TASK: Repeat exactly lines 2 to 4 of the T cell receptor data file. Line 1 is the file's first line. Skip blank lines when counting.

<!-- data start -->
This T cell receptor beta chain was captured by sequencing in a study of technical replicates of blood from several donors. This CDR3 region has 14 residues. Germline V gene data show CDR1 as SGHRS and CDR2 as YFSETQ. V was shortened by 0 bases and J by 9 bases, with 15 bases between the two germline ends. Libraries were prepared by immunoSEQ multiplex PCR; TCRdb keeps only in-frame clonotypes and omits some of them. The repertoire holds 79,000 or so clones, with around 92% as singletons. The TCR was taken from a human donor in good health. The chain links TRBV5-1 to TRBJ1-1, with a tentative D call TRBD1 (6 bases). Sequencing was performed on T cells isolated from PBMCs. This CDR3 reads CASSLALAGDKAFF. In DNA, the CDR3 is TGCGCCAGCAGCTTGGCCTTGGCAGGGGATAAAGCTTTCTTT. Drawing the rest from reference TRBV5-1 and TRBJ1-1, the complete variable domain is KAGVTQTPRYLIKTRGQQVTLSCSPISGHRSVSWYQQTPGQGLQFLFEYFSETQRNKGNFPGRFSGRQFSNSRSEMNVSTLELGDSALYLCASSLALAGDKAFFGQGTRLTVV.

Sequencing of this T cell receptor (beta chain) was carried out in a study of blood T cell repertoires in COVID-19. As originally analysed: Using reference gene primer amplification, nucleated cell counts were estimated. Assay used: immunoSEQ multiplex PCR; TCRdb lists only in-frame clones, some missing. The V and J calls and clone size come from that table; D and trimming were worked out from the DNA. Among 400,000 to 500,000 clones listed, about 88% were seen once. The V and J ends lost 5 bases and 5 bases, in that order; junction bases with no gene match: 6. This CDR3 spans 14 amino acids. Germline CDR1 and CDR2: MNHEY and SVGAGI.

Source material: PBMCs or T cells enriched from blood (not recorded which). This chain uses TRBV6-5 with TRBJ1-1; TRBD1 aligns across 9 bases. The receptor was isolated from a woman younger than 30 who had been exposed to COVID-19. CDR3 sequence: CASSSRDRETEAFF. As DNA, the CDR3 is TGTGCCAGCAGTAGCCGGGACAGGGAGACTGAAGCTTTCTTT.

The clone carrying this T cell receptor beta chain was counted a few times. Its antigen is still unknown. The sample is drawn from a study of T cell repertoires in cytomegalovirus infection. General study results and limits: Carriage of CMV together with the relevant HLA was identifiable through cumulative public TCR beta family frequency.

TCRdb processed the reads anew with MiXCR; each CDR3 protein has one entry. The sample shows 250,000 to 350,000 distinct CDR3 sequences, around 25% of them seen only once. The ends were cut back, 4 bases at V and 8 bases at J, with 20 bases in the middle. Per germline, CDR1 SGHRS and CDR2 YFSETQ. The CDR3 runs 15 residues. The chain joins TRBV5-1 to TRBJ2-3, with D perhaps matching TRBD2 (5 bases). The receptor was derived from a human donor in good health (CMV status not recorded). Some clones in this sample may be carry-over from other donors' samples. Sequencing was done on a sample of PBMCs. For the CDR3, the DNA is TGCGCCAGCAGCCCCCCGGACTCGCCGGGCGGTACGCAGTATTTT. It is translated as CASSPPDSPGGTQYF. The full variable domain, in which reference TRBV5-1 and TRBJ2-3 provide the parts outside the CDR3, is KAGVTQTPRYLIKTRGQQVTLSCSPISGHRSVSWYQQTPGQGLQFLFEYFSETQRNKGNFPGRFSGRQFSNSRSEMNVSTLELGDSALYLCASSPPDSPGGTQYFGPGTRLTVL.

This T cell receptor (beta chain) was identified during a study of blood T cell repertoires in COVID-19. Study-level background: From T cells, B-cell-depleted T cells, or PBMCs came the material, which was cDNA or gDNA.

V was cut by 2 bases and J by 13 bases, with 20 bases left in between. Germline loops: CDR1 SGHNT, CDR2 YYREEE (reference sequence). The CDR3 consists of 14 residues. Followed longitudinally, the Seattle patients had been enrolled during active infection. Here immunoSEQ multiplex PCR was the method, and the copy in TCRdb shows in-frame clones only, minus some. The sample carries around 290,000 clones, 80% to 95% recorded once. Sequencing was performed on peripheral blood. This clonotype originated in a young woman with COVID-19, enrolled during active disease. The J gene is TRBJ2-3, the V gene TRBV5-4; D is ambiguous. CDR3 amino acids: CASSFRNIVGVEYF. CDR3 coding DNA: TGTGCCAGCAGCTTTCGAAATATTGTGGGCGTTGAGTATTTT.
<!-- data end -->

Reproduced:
Sequencing of this T cell receptor (beta chain) was carried out in a study of blood T cell repertoires in COVID-19. As originally analysed: Using reference gene primer amplification, nucleated cell counts were estimated. Assay used: immunoSEQ multiplex PCR; TCRdb lists only in-frame clones, some missing. The V and J calls and clone size come from that table; D and trimming were worked out from the DNA. Among 400,000 to 500,000 clones listed, about 88% were seen once. The V and J ends lost 5 bases and 5 bases, in that order; junction bases with no gene match: 6. This CDR3 spans 14 amino acids. Germline CDR1 and CDR2: MNHEY and SVGAGI.

Source material: PBMCs or T cells enriched from blood (not recorded which). This chain uses TRBV6-5 with TRBJ1-1; TRBD1 aligns across 9 bases. The receptor was isolated from a woman younger than 30 who had been exposed to COVID-19. CDR3 sequence: CASSSRDRETEAFF. As DNA, the CDR3 is TGTGCCAGCAGTAGCCGGGACAGGGAGACTGAAGCTTTCTTT.

The clone carrying this T cell receptor beta chain was counted a few times. Its antigen is still unknown. The sample is drawn from a study of T cell repertoires in cytomegalovirus infection. General study results and limits: Carriage of CMV together with the relevant HLA was identifiable through cumulative public TCR beta family frequency.